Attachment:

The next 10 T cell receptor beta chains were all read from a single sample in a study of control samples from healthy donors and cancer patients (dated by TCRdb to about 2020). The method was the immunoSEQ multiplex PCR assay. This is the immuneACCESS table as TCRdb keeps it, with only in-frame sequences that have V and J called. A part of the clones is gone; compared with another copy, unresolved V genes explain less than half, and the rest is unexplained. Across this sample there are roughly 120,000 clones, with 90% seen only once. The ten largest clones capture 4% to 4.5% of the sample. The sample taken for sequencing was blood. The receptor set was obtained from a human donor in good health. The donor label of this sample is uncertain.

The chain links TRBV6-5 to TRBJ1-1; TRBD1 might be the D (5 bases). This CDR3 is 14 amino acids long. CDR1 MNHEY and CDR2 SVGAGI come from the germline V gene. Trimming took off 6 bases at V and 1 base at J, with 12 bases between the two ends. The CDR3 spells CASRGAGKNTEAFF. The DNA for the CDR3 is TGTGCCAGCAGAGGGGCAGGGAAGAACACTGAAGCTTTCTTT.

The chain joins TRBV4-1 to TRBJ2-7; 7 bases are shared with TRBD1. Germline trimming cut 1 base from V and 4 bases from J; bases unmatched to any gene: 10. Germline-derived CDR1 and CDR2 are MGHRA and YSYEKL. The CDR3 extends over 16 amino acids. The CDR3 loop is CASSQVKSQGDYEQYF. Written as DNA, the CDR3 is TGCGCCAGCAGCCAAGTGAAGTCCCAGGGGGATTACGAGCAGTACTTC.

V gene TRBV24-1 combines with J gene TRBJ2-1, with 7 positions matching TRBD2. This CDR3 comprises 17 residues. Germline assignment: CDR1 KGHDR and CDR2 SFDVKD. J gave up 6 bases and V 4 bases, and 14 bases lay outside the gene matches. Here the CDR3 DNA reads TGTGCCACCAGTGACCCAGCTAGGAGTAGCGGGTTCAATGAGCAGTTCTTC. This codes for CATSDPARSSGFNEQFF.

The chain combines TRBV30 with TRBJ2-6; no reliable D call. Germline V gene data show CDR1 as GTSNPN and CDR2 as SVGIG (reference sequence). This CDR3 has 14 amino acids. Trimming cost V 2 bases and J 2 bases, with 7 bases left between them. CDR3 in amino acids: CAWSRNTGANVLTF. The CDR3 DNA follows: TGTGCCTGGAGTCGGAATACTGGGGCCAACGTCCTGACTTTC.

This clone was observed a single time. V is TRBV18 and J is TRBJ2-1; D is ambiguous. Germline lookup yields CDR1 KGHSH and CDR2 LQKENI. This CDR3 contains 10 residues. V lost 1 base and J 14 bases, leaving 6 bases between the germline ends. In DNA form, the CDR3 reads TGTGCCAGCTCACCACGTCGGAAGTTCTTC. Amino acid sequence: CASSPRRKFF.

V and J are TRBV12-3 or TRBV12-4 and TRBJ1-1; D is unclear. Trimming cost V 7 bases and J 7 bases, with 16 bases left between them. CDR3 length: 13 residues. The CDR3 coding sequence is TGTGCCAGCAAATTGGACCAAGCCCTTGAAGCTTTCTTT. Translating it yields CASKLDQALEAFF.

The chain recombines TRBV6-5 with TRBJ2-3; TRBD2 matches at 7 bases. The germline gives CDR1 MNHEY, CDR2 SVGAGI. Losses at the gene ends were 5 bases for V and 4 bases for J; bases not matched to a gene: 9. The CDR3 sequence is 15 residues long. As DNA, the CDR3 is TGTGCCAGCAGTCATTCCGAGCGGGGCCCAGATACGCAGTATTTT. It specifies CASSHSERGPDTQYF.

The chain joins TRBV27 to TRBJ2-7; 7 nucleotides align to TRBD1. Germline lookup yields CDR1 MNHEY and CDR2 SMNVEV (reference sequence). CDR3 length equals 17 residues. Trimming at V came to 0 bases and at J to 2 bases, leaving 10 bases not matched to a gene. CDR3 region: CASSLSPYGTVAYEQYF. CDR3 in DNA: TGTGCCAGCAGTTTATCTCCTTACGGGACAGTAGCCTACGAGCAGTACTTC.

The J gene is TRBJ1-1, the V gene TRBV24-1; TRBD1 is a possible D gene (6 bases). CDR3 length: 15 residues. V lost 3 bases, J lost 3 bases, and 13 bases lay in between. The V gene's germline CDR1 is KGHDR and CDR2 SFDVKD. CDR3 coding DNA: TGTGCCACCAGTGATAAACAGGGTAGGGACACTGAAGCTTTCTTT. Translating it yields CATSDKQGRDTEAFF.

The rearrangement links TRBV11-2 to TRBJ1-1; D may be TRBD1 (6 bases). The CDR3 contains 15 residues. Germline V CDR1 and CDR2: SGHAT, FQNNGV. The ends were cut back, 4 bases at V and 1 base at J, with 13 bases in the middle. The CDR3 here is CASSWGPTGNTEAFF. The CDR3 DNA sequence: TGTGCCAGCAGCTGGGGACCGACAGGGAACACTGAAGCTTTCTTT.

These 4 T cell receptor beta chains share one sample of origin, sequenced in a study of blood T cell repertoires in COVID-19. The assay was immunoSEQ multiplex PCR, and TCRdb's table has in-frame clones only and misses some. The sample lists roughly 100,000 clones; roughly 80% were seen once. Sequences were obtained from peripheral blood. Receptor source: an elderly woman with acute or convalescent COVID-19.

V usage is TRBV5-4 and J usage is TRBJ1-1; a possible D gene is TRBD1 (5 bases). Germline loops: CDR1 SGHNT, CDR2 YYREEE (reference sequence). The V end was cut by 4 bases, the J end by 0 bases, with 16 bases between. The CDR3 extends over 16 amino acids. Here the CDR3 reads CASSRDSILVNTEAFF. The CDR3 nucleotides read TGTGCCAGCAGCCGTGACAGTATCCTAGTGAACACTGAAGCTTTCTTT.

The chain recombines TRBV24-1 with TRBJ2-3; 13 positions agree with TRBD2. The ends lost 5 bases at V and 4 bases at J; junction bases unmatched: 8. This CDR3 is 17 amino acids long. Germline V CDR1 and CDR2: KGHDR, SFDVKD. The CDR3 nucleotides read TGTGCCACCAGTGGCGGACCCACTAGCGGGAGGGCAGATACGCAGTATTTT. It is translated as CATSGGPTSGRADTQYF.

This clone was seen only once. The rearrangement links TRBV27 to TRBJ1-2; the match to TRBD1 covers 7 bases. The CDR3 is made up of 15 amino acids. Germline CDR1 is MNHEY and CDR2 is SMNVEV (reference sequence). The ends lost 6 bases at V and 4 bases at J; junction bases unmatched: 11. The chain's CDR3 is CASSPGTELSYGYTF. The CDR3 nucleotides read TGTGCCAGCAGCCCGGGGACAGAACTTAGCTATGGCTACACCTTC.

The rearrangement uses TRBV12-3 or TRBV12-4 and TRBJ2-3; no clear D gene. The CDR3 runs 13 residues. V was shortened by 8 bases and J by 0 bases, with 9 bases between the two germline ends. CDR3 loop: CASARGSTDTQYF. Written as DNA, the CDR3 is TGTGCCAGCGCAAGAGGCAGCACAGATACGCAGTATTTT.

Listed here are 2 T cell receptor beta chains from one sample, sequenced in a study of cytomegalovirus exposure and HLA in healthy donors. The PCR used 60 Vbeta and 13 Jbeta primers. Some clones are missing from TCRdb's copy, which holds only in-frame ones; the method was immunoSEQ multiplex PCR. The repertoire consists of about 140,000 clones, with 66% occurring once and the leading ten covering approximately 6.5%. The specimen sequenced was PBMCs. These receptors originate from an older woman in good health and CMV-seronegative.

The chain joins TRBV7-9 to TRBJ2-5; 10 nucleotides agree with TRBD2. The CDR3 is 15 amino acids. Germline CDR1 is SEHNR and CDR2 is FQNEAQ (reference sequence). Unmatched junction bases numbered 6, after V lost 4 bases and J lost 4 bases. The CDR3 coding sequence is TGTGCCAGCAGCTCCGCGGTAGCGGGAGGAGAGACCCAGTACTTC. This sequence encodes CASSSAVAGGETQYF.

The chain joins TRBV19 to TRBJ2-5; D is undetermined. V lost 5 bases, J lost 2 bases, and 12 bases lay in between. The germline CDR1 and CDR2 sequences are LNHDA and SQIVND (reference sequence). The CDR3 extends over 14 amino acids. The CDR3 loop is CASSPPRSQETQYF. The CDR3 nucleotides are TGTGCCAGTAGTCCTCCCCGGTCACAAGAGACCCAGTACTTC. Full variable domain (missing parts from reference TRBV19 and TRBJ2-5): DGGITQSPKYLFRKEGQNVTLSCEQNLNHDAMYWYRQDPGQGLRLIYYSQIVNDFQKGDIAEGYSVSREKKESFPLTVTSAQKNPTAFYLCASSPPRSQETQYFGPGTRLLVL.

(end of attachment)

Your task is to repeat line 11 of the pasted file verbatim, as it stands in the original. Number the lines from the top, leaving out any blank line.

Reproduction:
The rearrangement links TRBV11-2 to TRBJ1-1; D may be TRBD1 (6 bases). The CDR3 contains 15 residues. Germline V CDR1 and CDR2: SGHAT, FQNNGV. The ends were cut back, 4 bases at V and 1 base at J, with 13 bases in the middle. The CDR3 here is CASSWGPTGNTEAFF. The CDR3 DNA sequence: TGTGCCAGCAGCTGGGGACCGACAGGGAACACTGAAGCTTTCTTT.